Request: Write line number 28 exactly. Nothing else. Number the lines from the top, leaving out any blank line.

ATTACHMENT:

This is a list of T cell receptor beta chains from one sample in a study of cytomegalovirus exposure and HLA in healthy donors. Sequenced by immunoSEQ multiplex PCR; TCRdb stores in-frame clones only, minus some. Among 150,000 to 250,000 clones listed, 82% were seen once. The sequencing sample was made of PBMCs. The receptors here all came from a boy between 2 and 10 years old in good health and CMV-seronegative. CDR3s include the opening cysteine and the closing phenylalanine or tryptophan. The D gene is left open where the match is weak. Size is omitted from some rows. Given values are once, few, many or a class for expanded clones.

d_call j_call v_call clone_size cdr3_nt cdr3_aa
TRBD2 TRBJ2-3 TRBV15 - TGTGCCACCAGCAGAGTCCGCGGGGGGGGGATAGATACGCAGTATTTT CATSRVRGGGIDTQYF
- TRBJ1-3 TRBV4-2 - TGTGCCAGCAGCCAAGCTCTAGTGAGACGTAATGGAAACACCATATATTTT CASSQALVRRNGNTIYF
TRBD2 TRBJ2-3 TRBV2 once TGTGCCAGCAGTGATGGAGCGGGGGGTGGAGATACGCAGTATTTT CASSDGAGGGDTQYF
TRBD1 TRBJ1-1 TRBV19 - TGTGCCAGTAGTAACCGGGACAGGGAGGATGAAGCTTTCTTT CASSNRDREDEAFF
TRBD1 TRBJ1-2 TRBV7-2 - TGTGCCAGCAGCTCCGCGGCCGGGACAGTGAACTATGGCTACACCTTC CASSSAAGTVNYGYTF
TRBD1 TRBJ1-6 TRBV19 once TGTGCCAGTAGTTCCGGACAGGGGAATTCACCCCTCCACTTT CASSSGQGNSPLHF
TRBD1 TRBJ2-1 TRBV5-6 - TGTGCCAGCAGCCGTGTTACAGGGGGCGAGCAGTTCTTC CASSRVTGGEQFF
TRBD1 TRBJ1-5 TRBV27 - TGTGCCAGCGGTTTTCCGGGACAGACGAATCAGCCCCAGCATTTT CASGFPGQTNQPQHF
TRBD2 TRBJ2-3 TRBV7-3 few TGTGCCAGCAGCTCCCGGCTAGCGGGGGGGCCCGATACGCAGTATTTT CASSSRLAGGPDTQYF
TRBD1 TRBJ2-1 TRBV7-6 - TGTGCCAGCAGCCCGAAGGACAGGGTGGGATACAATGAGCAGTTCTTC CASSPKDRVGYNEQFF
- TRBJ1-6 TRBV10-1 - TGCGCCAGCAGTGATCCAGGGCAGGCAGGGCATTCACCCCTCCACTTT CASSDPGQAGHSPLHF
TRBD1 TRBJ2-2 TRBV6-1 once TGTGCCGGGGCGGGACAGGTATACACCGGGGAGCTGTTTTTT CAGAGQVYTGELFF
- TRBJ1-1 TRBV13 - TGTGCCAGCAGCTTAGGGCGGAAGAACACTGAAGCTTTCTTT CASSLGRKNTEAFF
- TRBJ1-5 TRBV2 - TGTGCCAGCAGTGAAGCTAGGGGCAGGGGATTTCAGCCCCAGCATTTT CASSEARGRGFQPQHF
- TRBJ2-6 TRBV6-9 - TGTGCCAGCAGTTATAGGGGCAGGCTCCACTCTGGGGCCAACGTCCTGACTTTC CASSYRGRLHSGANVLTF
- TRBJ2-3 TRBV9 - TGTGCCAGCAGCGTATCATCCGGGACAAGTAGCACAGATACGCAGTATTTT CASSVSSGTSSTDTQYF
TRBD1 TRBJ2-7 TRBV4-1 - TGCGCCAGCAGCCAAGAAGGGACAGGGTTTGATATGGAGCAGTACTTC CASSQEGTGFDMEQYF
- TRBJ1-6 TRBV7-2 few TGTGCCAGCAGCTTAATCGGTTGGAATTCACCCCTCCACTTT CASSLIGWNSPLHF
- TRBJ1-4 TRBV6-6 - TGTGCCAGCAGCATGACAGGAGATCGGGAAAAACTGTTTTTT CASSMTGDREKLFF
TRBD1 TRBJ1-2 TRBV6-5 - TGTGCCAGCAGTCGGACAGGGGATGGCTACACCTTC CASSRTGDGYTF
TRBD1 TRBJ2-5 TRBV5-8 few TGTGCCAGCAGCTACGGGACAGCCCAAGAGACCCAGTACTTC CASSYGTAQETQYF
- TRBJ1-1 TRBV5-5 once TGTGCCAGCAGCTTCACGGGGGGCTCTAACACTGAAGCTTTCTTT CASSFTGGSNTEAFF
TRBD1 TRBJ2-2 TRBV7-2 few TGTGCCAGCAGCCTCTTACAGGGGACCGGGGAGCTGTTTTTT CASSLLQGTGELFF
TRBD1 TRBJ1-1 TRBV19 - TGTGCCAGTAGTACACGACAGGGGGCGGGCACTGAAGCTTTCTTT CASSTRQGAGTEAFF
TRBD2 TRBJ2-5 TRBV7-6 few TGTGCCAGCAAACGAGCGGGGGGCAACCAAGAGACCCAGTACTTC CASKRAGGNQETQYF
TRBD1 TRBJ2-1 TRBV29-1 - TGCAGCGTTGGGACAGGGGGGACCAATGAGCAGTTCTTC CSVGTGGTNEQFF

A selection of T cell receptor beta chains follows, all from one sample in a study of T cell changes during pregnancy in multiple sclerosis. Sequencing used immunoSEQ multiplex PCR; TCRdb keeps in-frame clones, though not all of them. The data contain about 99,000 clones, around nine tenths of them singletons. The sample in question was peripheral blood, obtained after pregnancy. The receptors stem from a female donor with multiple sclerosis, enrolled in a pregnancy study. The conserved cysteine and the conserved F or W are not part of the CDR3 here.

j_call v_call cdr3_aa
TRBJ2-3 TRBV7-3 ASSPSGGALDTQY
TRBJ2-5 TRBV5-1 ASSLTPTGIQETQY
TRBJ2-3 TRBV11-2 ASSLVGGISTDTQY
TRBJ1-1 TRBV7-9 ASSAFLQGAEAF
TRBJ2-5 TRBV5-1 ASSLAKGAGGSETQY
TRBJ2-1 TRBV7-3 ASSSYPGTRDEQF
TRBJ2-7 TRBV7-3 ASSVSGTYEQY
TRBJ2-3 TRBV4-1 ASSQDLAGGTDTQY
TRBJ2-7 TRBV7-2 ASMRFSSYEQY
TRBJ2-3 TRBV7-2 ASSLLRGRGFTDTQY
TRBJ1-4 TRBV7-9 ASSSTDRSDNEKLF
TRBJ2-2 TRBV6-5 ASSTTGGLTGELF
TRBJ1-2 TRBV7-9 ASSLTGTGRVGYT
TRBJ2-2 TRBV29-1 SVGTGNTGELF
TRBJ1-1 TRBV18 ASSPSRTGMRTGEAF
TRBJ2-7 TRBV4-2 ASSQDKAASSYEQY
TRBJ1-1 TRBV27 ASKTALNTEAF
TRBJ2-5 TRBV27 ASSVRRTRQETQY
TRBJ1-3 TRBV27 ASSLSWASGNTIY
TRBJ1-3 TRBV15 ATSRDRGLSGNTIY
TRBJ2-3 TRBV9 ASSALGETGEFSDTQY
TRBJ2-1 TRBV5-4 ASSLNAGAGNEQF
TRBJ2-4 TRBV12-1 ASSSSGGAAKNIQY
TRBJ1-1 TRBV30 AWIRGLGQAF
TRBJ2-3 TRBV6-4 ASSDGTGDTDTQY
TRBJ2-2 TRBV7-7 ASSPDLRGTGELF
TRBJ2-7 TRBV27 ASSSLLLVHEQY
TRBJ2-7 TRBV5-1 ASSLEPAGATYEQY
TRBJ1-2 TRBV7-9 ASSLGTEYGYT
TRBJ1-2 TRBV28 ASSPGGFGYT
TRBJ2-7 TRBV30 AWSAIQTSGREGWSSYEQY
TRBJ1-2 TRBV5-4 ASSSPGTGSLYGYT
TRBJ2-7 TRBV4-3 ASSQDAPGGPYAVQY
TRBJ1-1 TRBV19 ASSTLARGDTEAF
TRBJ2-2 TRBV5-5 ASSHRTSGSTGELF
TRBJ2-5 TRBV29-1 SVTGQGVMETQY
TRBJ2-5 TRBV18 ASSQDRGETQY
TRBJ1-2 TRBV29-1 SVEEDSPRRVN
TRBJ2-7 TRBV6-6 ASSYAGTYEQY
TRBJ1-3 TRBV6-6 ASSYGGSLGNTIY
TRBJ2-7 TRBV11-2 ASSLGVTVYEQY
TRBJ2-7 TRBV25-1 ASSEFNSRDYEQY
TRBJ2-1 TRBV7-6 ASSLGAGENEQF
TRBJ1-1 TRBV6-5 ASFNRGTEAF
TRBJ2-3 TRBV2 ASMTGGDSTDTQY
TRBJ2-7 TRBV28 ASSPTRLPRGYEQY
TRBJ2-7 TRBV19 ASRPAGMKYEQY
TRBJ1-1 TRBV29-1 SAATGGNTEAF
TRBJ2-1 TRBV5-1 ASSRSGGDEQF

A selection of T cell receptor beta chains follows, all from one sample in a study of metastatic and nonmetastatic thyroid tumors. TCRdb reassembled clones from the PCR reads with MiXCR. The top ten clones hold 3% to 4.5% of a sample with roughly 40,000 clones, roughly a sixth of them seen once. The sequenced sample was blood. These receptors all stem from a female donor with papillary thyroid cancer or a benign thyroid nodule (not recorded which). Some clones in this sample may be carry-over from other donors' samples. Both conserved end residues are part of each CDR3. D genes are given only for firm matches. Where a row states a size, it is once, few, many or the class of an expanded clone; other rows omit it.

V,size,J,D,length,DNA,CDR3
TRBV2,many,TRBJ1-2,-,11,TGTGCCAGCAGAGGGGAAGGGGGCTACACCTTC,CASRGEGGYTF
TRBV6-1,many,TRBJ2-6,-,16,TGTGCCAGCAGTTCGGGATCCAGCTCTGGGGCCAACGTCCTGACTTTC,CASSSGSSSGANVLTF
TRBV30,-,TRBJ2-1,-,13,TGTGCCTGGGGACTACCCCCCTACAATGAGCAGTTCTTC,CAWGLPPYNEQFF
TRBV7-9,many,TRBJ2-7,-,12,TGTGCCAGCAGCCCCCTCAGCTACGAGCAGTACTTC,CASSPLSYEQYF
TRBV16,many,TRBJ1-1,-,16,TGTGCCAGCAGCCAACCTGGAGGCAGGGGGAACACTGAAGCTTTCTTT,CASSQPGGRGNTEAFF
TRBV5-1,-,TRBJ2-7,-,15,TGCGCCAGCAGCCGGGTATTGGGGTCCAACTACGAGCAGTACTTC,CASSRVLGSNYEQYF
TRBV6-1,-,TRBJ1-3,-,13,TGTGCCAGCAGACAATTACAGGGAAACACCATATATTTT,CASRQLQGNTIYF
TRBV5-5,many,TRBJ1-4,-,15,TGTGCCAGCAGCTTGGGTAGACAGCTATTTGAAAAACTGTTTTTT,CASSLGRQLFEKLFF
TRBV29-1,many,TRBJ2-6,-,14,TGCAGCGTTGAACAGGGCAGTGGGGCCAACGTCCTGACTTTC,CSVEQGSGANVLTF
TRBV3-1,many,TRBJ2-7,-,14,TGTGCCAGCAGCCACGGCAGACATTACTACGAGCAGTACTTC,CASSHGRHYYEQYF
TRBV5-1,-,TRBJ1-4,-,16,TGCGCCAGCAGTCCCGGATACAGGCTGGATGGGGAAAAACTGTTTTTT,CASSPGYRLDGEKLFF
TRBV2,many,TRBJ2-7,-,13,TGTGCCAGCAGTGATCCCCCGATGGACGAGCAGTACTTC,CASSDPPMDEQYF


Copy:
TRBD1 TRBJ2-1 TRBV29-1 - TGCAGCGTTGGGACAGGGGGGACCAATGAGCAGTTCTTC CSVGTGGTNEQFF